June 16, 2000 

Contact: Bob Bruce, 503-725-5714

Oregon's First University Branch Endorsed for Central Oregon

PORTLAND - Central Oregon could become the site for Oregon's first branch university campus by fall 2001.

The Oregon State Board of Higher Education Friday endorsed a conceptual plan to establish the state's first branch campus in Bend adjacent to Central Oregon Community College.

The conceptual plan for a branch campus was developed following more than two years of concentrated regional study and discussion on cost-effective options to increase higher educational services in Central Oregon. It proposes to transform the existing Central Oregon University Center (COUC) into a branch from one or more of the state's public universities. 

The board is expected to recommend the concept to Governor John Kitzhaber and consider a request for its $7.2 million in funding as part of the university system's biennial budget request for 2001-2003.

Community leaders attending Friday's meeting here heralded approval of the branch concept as an historic step for the region and the state. 

In his State of the State address last January, Gov. Kitzhaber directed the higher education board to develop a proposal for expanding higher educational opportunity in the region. Various studies have shown the area to be among the fastest growing in Oregon.

COUC currently offers some 28 bachelor's and master's degree programs in the region in a consortium administered by the Oregon University System (OUS). It enrolls about 200 full-time equivalent (FTE) students. The branch would be expected to serve about 460 FTE by 2004-2005. 

A recently completed study has identified the branch campus model as the most cost-effective way to meet the region's increasing higher educational need. The study, directed by OUS staff with help from external consultants, looked at four different organizational models. It concluded that the branch campus offers cost advantages by drawing upon established academic programs; faculty, student and support services; and "brand identity."
(Click here to view full report, excluding appendices.)

Yet to be identified is which OUS campus or consortium of campuses will serve as the host institution for the branch. That decision will come from a request-for-proposal (RFP) process. 

OUS officials expect to develop the requirements for the RFP this summer. They hope to issue it in September and have OUS campuses work on competitive proposals next fall. Following review of the proposals, the state board expects to select a host campus for the Bend branch in January 2001. The timing will allow officials to begin transition work to operate the new branch campus in fall 2001.

In other actions, the Board:

- Approved a plan to build a new graduate student apartment complex at the University of Oregon. The $4.5 million project, to be financed with bonds retired by rental income, will be constructed on 15th Avenue. Designed exclusively for single students, it will feature 70 one-bedroom and studio apartments. Completion is expected by fall 2001.

- Authorized three new academic programs. Approved at the University of Oregon were a new bachelor of fine arts degree in multimedia design and a certificate in film studies, while a bachelor's degree in communication studies was authorized for the Oregon Institute of Technology.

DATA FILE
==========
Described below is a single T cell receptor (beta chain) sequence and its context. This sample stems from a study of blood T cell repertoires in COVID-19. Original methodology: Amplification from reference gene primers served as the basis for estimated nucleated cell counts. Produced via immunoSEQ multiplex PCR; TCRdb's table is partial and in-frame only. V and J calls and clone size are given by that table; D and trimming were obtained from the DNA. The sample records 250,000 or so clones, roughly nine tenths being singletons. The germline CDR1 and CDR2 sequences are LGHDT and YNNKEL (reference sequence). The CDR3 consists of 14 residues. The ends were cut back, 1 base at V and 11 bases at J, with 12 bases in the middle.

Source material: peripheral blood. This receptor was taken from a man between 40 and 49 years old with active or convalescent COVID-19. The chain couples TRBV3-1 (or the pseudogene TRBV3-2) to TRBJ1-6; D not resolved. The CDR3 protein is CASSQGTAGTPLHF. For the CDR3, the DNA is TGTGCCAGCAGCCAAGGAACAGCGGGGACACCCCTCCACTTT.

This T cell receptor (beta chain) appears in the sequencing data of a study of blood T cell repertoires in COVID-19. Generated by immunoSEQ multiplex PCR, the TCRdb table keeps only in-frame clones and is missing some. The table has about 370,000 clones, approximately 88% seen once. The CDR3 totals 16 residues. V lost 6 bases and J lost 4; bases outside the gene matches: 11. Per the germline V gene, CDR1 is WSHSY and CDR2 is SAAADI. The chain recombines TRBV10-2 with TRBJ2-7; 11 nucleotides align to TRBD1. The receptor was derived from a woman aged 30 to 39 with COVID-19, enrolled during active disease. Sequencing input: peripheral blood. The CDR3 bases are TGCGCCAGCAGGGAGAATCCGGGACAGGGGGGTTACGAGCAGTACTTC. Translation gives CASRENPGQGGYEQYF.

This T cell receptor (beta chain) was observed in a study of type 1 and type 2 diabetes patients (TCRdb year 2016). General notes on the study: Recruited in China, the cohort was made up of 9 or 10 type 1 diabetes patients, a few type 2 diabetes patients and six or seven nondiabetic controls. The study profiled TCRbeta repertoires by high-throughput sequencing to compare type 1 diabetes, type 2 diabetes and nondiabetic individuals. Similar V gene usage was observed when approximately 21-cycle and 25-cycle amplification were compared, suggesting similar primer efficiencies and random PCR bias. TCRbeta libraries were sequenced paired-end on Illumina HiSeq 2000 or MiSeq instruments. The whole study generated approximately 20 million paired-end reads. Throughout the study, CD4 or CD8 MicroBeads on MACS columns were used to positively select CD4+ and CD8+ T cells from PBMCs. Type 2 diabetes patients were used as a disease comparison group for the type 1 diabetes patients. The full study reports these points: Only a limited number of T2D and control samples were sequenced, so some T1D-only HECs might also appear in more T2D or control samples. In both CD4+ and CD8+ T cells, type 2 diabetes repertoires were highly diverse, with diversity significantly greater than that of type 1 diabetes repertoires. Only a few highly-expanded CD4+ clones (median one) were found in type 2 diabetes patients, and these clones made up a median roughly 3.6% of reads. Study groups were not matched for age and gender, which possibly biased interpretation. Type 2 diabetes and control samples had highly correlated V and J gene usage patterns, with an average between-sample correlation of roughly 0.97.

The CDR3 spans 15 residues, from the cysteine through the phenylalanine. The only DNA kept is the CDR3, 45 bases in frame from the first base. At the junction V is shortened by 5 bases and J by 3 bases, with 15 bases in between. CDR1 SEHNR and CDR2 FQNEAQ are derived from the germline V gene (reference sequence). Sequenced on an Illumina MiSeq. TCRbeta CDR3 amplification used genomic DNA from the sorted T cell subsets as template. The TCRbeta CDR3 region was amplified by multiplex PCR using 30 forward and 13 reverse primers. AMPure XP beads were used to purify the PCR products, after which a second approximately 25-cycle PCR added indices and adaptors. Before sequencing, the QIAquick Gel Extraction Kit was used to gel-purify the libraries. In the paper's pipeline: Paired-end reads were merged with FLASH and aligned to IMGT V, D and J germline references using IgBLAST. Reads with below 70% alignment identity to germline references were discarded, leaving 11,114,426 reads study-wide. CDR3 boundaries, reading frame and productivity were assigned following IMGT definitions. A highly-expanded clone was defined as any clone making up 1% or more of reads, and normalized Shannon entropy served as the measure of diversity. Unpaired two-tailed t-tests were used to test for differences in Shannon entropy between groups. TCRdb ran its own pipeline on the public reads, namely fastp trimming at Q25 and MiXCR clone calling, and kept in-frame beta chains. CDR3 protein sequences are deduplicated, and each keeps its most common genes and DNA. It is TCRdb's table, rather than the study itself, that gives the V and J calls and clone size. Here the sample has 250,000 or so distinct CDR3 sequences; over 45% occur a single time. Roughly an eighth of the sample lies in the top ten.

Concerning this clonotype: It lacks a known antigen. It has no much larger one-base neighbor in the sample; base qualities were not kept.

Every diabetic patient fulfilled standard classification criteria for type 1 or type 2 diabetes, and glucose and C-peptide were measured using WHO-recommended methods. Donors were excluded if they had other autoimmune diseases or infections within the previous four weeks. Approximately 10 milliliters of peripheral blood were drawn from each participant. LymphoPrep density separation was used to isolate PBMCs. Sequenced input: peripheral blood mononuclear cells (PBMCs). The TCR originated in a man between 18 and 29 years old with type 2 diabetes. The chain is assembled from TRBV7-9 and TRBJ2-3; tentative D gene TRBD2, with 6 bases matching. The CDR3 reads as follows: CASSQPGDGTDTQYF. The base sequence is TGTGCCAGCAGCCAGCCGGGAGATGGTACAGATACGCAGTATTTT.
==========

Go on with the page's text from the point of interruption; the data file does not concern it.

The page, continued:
- Named two new Portland State University facilities for major donors. PSU's community recreational field will be named Peter W. Stott Community Field to honor the Portland business executive who gave more than $1 million to build the facility. And the new Urban Center distance learning facility will be named Wilson-DeShane Pavilion for PSU alumni Keren Brown Wilson and Michael DeShane, the largest private donors to the Urban Center project.

- Completed terms for the appointment of Dr. Sara Hopkins-Powell as interim president of Southern Oregon University. She will begin her appointment July 17 at an annual salary of $112,680. She replaces President Stephen Reno, recently named head of the New Hampshire higher education system.

- Adopted new policy guidelines for e-commerce. The guidelines encourage campuses to implement e-commerce solutions and require them to use consistent accounting, security and privacy practices in all business transactions using electronic transactions. 

- Established a new pre-tax parking plan. It will enable eligible regular employees who use payroll deductions for on-campus parking to qualify those deductions on a pre-tax basis. The change helps employees increase net pay and reduce taxable income.

- Approved a two-year pilot plan that will allow the transfer of staff fee privileges to another family member. Historically, staff has paid reduced fees to enroll in classes on all OUS campuses. Beginning next fall, the new plan will permit employees to transfer their benefit to another family member (spouse, child or domestic partner) each term up to an enrollment limit of 10 credit hours. Neither retired employees nor employees of Oregon Health Sciences University will be eligible. The board will review the change after the trial period, and

- Tightened asset allocation investment targets and decreased the distribution rate of its pooled endowment fund. The rate will decline 5 to 4.5 percent for 2000-2001 and to 4 percent for 2001-2002 and beyond. The change is intended to improve the fund's growth over time. The pooled endowment fund is used to support financial aid opportunities for students on Oregon public university campuses.

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